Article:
When Kubjā caught hold of Kṛṣṇa's yellow garment because she was feeling almost lusty with sex urge, Kṛṣṇa simply bowed down His head with His cheeks glowing in front of the many people who were standing there and laughing. This is an example of a mixture of ecstatic conjugal love and laughter. The laughter is taken as the whole, and the conjugal love is taken as the part.
Viśāla, a cowherd boy who was attempting to fight with Bhadrasena, was addressed by another cowherd boy as follows: "Why are you attempting to show your chivalrous spirit before me? Before this, you even attempted to fight with Śrīdāmā, but you must know that Śrīdāmā does not even care to fight with hundreds of Balarāmas. So why are you acting so enthusiastically when you actually have no importance at all?" This is an example of a mixture of devotional fraternity and chivalry. The chivalry is taken as the whole, and the fraternity is taken as the part.
Śiśupāla was habituated to calling Kṛṣṇa ill names, and by his insults he irritated the sons of Pāṇḍu more than he irritated Kṛṣṇa. The Pāṇḍavas therefore equipped themselves with all kinds of weapons to kill Śiśupāla. Their feelings were a mixture of ecstatic anger and fraternity, the anger being taken as the whole, and fraternity as the part.
Once Kṛṣṇa was watching Śrīdāmā very expertly using his stick to fight with Balarāma, who was an expert club-fighter and who had even killed the Pralambāsura demon with His club. When Kṛṣṇa saw Balarāma finally defeated by Śrīdāmā, who was using only a small stick, Kṛṣṇa became filled with pleasure and began to look upon Śrīdāmā with great wonder. In this instance there is a mixture of astonishment, fraternity and chivalry in devotional service. The fraternity and chivalry are considered as the parts, and the astonishment is considered as the whole.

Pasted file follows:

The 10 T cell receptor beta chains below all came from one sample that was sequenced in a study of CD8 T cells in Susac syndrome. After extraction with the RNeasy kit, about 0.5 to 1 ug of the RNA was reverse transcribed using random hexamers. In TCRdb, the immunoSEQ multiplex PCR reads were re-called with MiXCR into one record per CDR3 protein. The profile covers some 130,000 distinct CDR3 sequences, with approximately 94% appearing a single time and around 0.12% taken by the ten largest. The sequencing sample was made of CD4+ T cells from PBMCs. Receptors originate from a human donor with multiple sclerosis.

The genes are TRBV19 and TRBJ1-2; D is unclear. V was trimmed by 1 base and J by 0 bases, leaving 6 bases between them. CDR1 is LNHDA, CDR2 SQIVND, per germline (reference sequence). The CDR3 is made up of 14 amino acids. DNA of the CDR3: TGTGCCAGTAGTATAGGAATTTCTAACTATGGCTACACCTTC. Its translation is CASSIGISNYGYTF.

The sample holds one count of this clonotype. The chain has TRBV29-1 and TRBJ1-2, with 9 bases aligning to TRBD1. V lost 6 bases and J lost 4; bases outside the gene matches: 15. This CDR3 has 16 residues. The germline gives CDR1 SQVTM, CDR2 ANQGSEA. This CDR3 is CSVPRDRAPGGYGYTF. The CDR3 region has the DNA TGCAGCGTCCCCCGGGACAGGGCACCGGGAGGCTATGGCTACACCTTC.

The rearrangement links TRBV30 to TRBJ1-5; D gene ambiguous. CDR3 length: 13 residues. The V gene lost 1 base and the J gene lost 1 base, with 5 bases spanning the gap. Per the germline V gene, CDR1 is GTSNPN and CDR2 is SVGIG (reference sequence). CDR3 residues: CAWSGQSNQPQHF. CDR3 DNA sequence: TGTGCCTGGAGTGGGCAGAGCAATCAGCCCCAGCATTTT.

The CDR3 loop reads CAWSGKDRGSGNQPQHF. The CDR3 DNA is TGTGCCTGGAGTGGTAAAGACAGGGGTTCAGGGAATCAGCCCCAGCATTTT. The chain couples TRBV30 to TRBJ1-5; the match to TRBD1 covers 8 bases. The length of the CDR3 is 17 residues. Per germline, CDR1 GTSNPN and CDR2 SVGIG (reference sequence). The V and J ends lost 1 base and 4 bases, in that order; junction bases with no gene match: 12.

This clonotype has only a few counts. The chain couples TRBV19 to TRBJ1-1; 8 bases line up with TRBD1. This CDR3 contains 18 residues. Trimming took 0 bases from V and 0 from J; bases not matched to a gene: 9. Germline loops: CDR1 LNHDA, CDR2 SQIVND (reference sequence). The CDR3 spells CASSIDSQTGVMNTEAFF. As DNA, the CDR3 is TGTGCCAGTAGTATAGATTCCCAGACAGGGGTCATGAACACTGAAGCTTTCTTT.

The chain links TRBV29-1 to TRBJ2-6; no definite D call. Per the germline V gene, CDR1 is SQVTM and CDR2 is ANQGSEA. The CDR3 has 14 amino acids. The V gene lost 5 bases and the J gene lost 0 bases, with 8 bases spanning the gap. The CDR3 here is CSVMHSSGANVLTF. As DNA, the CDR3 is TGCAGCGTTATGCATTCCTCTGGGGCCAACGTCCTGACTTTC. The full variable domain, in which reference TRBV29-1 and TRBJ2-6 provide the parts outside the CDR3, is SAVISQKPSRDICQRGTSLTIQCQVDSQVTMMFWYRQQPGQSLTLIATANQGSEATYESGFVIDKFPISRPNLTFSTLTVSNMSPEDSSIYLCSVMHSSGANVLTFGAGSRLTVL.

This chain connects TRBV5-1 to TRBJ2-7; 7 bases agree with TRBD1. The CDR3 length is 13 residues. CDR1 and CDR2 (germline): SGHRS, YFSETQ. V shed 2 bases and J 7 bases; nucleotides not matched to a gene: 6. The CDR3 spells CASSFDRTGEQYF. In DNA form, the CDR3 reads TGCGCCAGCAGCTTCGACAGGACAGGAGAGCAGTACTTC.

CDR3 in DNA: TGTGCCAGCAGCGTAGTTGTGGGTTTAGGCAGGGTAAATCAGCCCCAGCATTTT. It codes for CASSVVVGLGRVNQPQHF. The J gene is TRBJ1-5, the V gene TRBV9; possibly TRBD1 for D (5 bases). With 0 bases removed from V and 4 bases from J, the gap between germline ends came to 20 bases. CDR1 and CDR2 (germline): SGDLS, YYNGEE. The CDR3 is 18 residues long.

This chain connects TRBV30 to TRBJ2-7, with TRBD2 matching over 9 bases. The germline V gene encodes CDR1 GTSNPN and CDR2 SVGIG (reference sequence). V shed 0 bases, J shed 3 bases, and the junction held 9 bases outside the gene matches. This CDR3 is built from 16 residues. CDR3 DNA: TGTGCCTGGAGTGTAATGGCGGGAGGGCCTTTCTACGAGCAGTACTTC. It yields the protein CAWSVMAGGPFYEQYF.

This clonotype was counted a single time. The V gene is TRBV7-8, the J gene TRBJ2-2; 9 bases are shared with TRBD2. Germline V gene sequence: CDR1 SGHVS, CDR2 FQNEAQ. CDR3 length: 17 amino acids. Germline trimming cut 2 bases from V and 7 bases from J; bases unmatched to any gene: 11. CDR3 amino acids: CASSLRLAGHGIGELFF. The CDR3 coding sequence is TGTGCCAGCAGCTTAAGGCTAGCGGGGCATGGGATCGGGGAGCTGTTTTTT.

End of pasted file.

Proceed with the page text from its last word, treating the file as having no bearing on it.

Expert analyzers of these various kinds of mellows instruct us that when different mellows overlap one another, the mellow which is the whole, or the prominent humor, is called the permanent ecstasy. It is confirmed in the Viṣṇu-dharmottara that when there are many mellows of devotional ecstasy mixed together, the prominent one, or the whole, is called the steady ecstasy of devotional service. Although the subordinate mellow may be manifested for a certain time, at length it will become merged into the prominent whole. Thus it is called an unconstitutional ecstasy of devotional service.
There is a good analogy in this connection, showing the relationship between the part and the whole. Lord Vāmanadeva is actually the Supreme Personality of Godhead, but He appeared to have been "born" as one of the brothers of Indra. Although Vāmanadeva is sometimes taken as a less-important demigod, He is actually the maintainer of Indra, the King of the demigods. Thus, although sometimes Vāmanadeva is considered to be a subordinate demigod, His actual position is that of the supreme whole, the source of the entire demigod system. In the same way, a rasa which is actually prominent may sometimes appear to be manifested in a subordinate way, although its actual position is as the main or prominent loving feeling of a devotee.
When an unconstitutional ecstasy of devotional service is manifested prominently at a certain time, it is still accepted as the part. If it is not very prominently manifested, it appears only slightly and quickly merges back into the whole. At such times of slight appearance, no consideration is given to it; as when one is eating some palatable dishes, if one also eats a small blade of grass, he will not taste it, nor will he care to distinguish what its taste is like.